Open Journal of Stomatology, 2013, 3, 31-36 OJST Published Online December 2013 (
Assessment of alveolar defect volume in unilateral cleft lip
and palate patients using a free software program
Patricia Picolli1, Luciane Macedo de Menezes2*, Márcia Brucker 3, Fabiane Azeredo2,
Susana Maria Deon Rizzatto2
1Private Practice, Porto Alegre, Brazil
2Department of Orthodontics, Pontifical Catholic University of Rio Grande do Sul, Porto Alegre, Brazil
3Department of Radiology, Pontifical Catholic University of Rio Grande do Sul, Porto Alegre, Brazil
Email: *
Received 11 September 2013; revised 19 October 2013; accepted 13 November 2013
Copyright © 2013 Patricia Picolli et al. This is an open access article distributed under the Creative Commons Attribution License,
which permits unrestricted use, distribution, and reproduction in any medium, provided the original work is properly cited.
The purpose of this study was to assess the alveolar
defect volume in unilateral cleft lip and palate (UCLP)
subjects using computed tomography (CT) and a free
software program to evaluate the intra- and inter-
rater measurements, and to compare the cleft volume
between age and affected side. The sample of this
retrospective study consisted of 20 UCLP individuals,
12 boys and 8 girls, mean age 10.3 ± 2.4 years at the
beginning of orthodontic treatment. All subjects re-
quired alveolar bone grafting. CT scans of the cleft
area were obtained prior to secondary bone grafting,
and were analyzed using Image J. software program.
The cleft volume was calculated based on axial cross-
sectional CT images by two raters (orthodontist and
radiologist) and by the same rater (orthodontist) at
two different moments. Linear mixed model, Bland-
Altman, Pearson’s and intraclass correlation coeffi-
cient (ICC) were used. The mean cleft volume was
7.53 ± 1.55 mm³. The intra- and inter-rater measure-
ments were reproducible (ICC = 0.976 and 0.963, re-
spectively) with no significant difference between
them. There were no statistically significant differ-
ences in the cleft volume related to age or cleft loca-
tion. The assessment of cleft volume in UCLP using
CT images and a free software program was a re-
producible method. There was no significant relation
between alveolar defect volume and age or cleft loca-
Keywords: Alveolar Process; Cleft Palate; Computed
Tomography; Volumetric Assessment
Secondary bone grafting is considered the gold standard
for repairing the cleft region [1]. It is indicated for most
patients with an alveolar cleft, the best stage for this
procedure is in the mixed dentition when the canine ad-
jacent to the cleft has completed half to three quarters of
its root formation [2]. Its major benefit is to restore al-
veolar integrity to induce spontaneous migration of per-
manent teeth adjacent to the cleft in the newly formed
bone [3,4]. The outcome of the surgery is considered
satisfactory when sufficient volume of normally remod-
eled bone tissue is obtained [5]. Secondary bone grafting
enhances the dental alveolus for eruption and periodontal
support of the teeth adjacent to the cleft, usually the ca-
nine and the lateral incisor [2,6,7]. This allows, through
orthodontic treatment, the closing of the residual space,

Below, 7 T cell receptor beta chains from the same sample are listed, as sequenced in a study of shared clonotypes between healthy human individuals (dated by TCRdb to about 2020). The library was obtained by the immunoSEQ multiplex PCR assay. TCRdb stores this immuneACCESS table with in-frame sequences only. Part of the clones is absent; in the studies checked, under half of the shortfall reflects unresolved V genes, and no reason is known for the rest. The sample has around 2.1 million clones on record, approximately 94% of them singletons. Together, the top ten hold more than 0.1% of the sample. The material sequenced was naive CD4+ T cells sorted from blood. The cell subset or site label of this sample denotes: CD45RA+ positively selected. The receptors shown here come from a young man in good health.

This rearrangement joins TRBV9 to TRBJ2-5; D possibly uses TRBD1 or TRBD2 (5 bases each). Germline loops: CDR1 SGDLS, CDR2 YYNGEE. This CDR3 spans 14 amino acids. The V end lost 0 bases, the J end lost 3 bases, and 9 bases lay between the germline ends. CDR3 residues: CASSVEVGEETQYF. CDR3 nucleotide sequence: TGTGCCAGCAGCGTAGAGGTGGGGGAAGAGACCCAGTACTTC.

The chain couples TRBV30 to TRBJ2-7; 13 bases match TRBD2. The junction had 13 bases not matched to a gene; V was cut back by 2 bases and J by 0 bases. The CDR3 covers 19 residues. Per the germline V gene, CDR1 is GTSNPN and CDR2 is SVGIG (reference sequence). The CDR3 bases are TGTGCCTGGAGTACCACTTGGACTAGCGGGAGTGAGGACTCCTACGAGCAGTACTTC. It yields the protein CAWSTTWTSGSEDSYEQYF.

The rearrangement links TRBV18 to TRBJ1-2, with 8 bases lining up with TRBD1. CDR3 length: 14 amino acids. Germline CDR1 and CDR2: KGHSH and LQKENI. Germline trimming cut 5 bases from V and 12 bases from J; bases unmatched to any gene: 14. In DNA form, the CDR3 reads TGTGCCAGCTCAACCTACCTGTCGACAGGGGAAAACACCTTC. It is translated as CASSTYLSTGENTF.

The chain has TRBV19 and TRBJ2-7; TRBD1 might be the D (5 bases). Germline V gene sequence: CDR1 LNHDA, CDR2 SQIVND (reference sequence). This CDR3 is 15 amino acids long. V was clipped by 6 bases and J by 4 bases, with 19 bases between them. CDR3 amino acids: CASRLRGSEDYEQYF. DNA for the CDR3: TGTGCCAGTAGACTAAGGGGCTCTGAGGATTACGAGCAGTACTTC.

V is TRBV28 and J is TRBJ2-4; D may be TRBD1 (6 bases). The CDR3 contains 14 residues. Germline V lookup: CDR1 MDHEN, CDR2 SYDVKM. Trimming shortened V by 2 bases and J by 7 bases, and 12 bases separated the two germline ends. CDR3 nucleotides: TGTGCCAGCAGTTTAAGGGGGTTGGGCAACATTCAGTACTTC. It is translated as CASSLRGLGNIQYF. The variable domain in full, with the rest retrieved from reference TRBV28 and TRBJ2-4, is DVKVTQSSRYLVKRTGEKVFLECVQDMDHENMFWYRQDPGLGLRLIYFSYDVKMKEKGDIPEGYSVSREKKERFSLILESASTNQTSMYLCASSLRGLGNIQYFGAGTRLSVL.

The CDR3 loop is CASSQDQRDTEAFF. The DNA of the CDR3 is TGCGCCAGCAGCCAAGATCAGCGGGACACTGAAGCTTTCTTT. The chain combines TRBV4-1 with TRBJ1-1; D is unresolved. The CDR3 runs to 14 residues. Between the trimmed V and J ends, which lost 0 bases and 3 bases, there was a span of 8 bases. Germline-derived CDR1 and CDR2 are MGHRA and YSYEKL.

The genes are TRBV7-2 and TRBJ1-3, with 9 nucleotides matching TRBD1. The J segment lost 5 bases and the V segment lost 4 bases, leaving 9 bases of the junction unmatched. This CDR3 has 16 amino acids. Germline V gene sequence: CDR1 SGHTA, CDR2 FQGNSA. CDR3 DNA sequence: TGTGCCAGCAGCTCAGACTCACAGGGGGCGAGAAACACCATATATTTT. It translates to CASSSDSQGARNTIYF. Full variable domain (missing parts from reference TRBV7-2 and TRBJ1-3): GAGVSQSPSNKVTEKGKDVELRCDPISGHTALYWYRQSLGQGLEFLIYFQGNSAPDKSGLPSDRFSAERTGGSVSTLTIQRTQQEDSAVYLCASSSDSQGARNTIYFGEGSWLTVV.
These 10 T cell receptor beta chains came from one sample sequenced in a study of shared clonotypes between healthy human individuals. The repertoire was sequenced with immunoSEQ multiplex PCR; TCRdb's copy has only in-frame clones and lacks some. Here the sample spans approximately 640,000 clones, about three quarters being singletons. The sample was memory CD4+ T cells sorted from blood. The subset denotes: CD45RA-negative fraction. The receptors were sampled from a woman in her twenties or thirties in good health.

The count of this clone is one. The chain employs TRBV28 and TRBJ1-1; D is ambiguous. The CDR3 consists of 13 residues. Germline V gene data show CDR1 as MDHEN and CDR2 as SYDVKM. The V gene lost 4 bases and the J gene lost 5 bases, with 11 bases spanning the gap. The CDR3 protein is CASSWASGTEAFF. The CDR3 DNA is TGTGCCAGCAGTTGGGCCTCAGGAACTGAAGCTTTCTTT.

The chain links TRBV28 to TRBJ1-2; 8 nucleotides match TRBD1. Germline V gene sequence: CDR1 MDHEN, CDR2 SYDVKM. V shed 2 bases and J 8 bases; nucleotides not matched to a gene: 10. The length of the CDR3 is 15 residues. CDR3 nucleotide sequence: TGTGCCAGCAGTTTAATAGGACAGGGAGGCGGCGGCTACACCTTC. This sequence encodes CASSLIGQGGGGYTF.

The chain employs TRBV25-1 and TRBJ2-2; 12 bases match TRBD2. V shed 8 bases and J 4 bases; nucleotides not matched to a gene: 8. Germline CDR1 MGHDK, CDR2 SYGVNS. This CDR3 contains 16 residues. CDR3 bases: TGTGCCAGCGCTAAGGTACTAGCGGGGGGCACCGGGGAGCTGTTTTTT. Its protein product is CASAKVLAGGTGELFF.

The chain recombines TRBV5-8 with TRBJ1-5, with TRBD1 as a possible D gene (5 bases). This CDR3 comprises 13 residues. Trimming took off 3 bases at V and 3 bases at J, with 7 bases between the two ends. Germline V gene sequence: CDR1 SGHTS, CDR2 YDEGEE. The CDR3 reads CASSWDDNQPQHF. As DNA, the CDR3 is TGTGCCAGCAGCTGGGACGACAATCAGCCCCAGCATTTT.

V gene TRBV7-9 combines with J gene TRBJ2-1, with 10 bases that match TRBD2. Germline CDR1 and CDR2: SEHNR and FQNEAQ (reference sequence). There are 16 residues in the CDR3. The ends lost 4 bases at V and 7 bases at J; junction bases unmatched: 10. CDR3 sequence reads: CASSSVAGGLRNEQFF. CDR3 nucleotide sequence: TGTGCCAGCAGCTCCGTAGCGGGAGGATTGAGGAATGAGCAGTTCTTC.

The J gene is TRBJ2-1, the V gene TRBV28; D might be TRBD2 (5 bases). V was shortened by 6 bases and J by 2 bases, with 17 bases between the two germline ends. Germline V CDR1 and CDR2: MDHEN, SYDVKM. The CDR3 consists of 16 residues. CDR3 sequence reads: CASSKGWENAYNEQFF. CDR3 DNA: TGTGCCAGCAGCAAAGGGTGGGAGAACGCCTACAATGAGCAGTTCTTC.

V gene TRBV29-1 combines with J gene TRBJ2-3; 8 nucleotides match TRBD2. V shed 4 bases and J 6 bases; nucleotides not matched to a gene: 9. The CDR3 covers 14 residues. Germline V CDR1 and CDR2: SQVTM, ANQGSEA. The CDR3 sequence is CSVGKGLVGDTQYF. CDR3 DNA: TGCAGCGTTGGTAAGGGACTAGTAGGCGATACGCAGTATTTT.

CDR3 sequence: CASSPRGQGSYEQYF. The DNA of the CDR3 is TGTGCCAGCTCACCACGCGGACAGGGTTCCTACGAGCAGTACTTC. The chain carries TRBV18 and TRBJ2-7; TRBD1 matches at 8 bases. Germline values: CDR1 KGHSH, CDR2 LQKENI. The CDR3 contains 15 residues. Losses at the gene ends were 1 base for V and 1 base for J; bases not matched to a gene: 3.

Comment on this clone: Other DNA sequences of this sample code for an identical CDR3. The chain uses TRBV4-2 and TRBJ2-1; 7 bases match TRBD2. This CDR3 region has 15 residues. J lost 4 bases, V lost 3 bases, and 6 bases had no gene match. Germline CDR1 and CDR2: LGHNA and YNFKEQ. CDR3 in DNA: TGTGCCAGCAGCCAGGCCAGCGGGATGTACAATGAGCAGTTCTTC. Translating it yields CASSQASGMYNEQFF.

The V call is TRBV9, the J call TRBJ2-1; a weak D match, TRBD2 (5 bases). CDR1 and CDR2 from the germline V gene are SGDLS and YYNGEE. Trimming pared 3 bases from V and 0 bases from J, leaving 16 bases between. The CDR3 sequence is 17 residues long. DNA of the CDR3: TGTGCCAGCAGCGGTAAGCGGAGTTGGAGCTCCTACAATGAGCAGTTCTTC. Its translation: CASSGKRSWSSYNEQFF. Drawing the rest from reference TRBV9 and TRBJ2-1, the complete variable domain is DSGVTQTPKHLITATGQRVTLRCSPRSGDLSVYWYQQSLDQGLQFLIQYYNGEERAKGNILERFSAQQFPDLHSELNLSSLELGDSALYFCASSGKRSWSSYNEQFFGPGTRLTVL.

and in many cases it does not require rehabilitation with
prosthesis or implants. Furthermore, the alveolar bone
graft bridges the cleft defect with bone, providing an alar
base support and allowing closure of the communication
between the oral and n asal cavities [5,8,9].
Fresh autogenous bone is the ideal bone graft material
because it supplies living immunocompatible bone cells
essential to osteogenesis [10,11]. For optimum osteo-
conductive, osteoinductive and osteogenic properties,
autogenous cancellous bone from the ilium is preferred
[12] due to the easy access and the large amount of bone
tissue that can be obtained from this area [11,13]. How-
ever, even though the iliac crest can produce an abundant
amount of bone tissue for grafting [14], it is important to
obtain an accurate estimation of the alveolar cleft volume
and its architecture to determine the quantity of bone to
be collected prior to the surgery and thus, to avoid in-
adequate bone harvesting (reduced or excessive) as well
as to reduce the postoperative morbidity of the donor
*Corresponding a uthor.
P. Picolli et al. / Open Journal of Stomatology 3 (2013) 31-36
region [10]. Another material, such as allogeneic bone,
can present an advantage in terms of reduced morbidity,
and can be used during alveolar bone grafting, but it is
not as beneficial as autogenous bone [11,15]. Favorable
results using bone morphogenetic protein 2 (BMP-2) for
reconstruction of the alveolar cleft have been reported in
the literature, but more studies are necessary to assess the
bone quality in the long term [16].
Loss of the bone graft, reopening of the oronasal fis-
tula, or both can happen, although secondary bone graft
failures are considered uncommon [17]. Besides the il-
ium, the literature has reported high rates of success with
other donor sources as tibia, mandibular symphysis and
calvarial bone [17,18].
Progress related to Computed Tomography (CT) has
contributed to the virtual representation of craniofacial
anatomy and provides visualization of bone defects and
measurements of dentoalveolar areas [15]. Although
conventional X-rays allow 2-dimensional (2D) assess-